Category Archives: Parents

Dedicated to Those Who Are Missing Someone Today


Christmas is not a happy time for everyone – there are many individuals for whom the Festive Season is very painful as it is the time that they miss those who are gone the most.

For parents who have lost a child, whether to cancer or anything else, this is a really, really, difficult time of the year because Christmas is about the children, after all…

Today we would like to take a moment to send out some love to all parents who have lost a child/children.

While the first Christmas is particularly poignant, each Christmas without your child will bring its own challenges, and each parent has to grieve in his or her own way.

There is not much that anyone can say that will take away your pain, but we here at the Little Fighters Cancer Trust would just like to let you know that we are holding you close in our hearts today and are sending you as much Love & Peace as your heart can hold.

 

Sending you Angel Blessings
( `\( ). .•°*”˜
¸.•´¯`•...✫ (⁀‵⁀,)
..` /
\_/¯…………`•.¸¸. . . . . . . ´
.(_/’/……………………`•.¸
`•.
…\ \ …
…./ /…
Sprinkling Love, Light & Healing
….\/ ….
Peace, Love & Harmony Your Way

 

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How can I Help My Grieving Friend/Family Member?


lost love is still love

One of the things that we try to do during Bereaved Parents Awareness Month is to help the grieving parents make some sense of how they are feeling, to encourage them to give themselves permission to grieve according to their own schedule irrespective of what other may feel or think.

Another is to try to help friends and family understand what it is like to lose a child; what the grieving parents are going through and how best to act around them and help them through this tragedy that has overtaken their lives, which is what today’s post will cover.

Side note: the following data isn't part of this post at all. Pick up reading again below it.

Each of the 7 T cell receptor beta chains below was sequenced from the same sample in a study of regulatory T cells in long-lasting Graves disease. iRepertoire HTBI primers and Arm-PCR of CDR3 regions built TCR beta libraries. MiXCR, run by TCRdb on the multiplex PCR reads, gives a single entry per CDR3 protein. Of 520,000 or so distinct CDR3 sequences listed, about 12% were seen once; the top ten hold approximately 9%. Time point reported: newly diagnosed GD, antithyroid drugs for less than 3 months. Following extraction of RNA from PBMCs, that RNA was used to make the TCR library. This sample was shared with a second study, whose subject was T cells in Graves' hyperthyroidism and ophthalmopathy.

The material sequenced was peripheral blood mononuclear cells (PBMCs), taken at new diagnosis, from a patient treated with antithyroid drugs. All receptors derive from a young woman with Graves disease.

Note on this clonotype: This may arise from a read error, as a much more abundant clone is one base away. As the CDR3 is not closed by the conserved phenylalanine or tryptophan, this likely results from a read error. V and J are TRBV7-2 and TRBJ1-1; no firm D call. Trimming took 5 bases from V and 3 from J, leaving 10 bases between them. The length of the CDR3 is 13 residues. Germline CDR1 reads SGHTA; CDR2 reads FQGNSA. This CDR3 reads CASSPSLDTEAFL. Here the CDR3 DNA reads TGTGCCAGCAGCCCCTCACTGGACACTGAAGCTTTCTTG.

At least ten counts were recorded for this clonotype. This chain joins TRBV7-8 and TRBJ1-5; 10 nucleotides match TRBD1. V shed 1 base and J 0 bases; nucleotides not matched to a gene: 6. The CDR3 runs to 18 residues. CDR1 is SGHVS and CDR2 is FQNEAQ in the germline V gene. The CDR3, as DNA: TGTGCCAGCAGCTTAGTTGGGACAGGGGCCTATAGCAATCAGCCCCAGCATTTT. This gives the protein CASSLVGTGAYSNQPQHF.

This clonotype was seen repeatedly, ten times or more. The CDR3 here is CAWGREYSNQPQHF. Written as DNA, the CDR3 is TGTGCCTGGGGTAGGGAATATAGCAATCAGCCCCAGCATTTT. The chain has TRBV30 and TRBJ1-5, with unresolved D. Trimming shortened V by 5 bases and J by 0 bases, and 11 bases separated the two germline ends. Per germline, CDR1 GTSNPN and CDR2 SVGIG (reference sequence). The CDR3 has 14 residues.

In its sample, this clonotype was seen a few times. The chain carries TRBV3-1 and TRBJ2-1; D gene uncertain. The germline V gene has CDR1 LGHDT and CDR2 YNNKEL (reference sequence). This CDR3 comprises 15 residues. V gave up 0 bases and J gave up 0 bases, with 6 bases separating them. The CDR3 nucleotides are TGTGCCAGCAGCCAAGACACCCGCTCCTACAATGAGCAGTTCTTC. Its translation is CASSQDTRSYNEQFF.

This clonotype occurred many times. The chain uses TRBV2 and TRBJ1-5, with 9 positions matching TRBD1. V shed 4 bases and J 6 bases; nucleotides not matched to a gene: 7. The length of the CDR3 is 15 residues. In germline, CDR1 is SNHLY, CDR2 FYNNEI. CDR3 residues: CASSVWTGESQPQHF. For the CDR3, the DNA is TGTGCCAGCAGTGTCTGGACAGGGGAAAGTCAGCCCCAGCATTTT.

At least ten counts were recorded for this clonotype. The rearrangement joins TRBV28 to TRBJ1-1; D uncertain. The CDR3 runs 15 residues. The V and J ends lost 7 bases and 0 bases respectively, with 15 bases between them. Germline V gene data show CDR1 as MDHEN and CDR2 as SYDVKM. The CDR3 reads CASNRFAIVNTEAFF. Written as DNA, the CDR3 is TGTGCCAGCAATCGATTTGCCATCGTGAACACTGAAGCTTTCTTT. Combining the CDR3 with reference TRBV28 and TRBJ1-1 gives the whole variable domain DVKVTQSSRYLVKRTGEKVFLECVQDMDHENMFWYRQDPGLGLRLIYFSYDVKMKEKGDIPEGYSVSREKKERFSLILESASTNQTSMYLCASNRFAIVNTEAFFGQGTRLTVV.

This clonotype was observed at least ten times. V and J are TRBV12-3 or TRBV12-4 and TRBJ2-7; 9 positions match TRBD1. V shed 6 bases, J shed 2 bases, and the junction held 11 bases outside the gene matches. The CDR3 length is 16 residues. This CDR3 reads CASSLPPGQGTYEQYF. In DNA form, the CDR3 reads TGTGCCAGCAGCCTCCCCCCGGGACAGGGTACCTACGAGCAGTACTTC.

When a child dies, the parents will be in shock, even if it is a death after a long-fought battle against an illness like cancer. The bottom of their world has just dropped out from under them, and they will be going through a range of emotions such as disbelief, denial, confusion, anger, hysteria, resentment, anxiety, panic, depression, and a lot more besides.

There is generally no shortage of help when a death first occurs, but unfortunately that soon seems to dry up, as though once the funeral has happened it is all over and done with and everything should just go back to normal, and this is just not so – especially with the death of a child! Read the rest of this entry

The Mourner’s Bill of Rights


Losing a child is the most painful experience that any parent can be asked to go through, especially when it is a young child that they have had to watch go through the devastating, frightening, physically and emotionally crippling battle against cancer.

Losing a child is like losing one’s heart and then being expected to carry on with life as though everything is still the same – and it isn’t.

People expect you to act and behave in a specific manner, and they have no right; they mumble inane well-meaning but awkward, insensitive phrases like “He’s in a better place,” “Everything happens for a reason,” or “You’re lucky to have other children,” and “Time will heal all,” or “You must get on with your life now.”

In our second article in this Bereaved Parents Awareness Month we would like to once again extend our heartfelt sympathies to all parents who have lost a child/children and remind you that NOBODY has the right to tell you how to grieve, how long to grieve, or anything else about YOUR grief!